Sundance 2023 Women Directors: Meet Alejandra Vasquez – “Going Varsity in Mariachi”
Alejandra Vasquez is a Mexican-American filmmaker and producer. Raised in rural Texas, she tells stories about the lives of immigrants and activists, typically from rural communities similar to her own. She’s at work on a multi-year project about her...
Alejandra Vasquez is a Mexican-American filmmaker and producer. Raised in rural Texas, she tells stories about the lives of immigrants and activists, typically from rural communities similar to her own. She’s at work on a multi-year project about her hometown with support from the International Women’s Media Foundation and Latino Public Broadcasting. Vasquez directed the short films “Folk Frontera,” winner of the SXSW Texas Shorts Jury Award, and “When It’s Good, It’s Good,” co-produced with Latino Public Broadcasting. “Going Varsity in Mariachi” is her first feature film. She’s worked on the award-winning features “Matangi/Maya/M.I.A.” (2018) and “Us Kids” (2020), along with co-producing Nanfu Wang’s upcoming feature. As a Series Producer for Topic Studios, she released the four-part series “Night Shift” and 10-part series “Eating.”
“Going Varsity in Mariachi” is screening at the 2023 Sundance Film Festival, which runs from January 19-29. Sam Osborn co-directed the film.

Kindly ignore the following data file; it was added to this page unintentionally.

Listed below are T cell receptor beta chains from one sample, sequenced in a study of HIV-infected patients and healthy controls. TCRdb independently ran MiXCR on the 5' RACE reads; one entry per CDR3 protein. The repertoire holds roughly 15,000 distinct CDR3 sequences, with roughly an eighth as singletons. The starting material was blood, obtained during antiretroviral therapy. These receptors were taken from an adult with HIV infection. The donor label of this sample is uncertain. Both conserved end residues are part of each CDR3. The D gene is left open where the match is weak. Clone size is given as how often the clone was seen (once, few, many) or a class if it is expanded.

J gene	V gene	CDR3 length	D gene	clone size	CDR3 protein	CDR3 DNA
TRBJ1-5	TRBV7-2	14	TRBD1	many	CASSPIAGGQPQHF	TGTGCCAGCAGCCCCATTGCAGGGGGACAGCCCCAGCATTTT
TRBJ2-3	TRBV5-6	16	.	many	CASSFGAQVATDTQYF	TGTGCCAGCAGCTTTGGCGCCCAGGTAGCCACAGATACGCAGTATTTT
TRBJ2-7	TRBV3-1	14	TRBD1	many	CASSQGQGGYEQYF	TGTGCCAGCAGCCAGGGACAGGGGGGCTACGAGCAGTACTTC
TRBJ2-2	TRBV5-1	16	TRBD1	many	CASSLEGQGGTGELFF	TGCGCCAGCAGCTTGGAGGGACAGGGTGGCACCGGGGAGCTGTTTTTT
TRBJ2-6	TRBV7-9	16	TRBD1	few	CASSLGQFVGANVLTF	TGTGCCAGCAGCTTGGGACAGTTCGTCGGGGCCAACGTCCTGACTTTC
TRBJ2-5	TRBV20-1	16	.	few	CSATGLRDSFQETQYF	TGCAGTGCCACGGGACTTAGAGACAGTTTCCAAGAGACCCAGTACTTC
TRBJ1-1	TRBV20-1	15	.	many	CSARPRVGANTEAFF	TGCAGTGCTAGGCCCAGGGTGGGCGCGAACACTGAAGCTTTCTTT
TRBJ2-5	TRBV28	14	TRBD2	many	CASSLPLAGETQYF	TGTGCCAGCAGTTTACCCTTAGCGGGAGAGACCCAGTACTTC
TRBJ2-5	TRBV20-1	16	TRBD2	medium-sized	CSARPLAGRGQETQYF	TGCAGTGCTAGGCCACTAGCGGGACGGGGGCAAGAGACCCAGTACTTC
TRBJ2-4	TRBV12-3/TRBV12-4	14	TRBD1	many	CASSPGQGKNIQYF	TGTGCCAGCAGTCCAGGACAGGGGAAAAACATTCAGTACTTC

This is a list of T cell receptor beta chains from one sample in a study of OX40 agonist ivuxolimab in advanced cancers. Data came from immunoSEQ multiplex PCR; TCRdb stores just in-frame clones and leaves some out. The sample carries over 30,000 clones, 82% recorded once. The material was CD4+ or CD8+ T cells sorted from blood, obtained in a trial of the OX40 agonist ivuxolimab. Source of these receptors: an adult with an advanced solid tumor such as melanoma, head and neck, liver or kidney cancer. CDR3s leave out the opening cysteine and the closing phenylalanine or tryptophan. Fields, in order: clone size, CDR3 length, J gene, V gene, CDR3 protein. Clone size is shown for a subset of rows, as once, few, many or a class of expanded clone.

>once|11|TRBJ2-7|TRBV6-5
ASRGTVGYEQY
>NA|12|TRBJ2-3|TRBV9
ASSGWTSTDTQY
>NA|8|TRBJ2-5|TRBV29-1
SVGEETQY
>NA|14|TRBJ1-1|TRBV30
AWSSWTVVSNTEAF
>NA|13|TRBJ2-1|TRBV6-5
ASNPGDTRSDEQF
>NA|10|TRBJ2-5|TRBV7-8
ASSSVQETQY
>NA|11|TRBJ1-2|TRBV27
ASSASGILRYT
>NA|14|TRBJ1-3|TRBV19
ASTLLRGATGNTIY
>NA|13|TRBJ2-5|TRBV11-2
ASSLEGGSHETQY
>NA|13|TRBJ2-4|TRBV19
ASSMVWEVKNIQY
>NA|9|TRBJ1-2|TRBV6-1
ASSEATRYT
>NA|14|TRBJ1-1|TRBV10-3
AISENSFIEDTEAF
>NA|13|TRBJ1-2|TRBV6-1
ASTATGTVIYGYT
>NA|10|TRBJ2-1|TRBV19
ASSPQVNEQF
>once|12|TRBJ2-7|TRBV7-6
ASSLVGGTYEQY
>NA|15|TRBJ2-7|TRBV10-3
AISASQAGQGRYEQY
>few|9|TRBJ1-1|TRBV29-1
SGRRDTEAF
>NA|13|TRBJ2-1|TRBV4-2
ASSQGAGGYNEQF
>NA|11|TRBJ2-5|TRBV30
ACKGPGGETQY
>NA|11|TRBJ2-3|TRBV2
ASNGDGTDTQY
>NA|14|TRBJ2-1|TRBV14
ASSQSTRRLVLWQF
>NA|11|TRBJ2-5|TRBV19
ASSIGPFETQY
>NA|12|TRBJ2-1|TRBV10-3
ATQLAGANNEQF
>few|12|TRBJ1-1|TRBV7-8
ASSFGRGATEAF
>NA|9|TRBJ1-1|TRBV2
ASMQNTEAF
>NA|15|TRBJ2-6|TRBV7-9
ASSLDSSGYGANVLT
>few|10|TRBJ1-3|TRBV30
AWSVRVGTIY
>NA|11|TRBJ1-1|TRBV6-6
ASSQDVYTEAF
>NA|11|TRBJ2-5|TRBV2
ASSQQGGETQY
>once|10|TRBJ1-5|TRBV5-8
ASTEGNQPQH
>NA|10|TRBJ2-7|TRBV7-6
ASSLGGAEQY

W&H: Describe the film for us in your own words.
AV: “Going Varsity in Mariachi” follows a year in the life of a competitive high school mariachi team in South Texas. While the film is structured like a competition film that leads up to the big state championship, the heart of the film is a coming-of-age story about growing up along the U.S.-Mexico border and using mariachi as a way to find meaning.
W&H: What drew you to this story?
AV: I grew up listening to mariachi music — it’s the music that reminds me of my family, of home — but, most people associate the music with the performers who go from table to table playing songs at Mexican restaurants. So, when my partner Sam and I were filming a different project along the U.S.-Mexico border and learned that Texas was holding its first-ever state sanctioned State Mariachi Festival, we became captivated by this world.
What excited me most was telling this kind of story from the perspective of young Mexican-Americans. I often return to the saying “ni de aqui, ni de alla” — neither from here, nor there — a phrase I think resonates with first, second, third-generation immigrants everywhere. It’s the feeling of being in between two cultures, two countries, two languages, yet not feeling quite at home in one.
Growing up, I felt there were few depictions of what it means to come of age as a daughter of immigrants, to intimately feel ni de aqui, ni de alla, so I wanted to tell a story that foregrounds that experience.
W&H: What do you want people to think about after they watch the film?
AV: My hope is that people think about the nuances and complexities of the Latino experience in the United States, and that our stories are joyous, hopeful, and exciting.
W&H: What was the biggest challenge in making the film?
AV: We filmed a 20-person music ensemble at a high school a year after the pandemic. As you can imagine, there were many bumps in the road! The most challenging part of the process was navigating such a large group of teenagers. We had to narrow down which musicians to follow and then recalibrate when certain things started happening to other members of the team. Sometimes it felt like we were constantly playing catch up or missing out.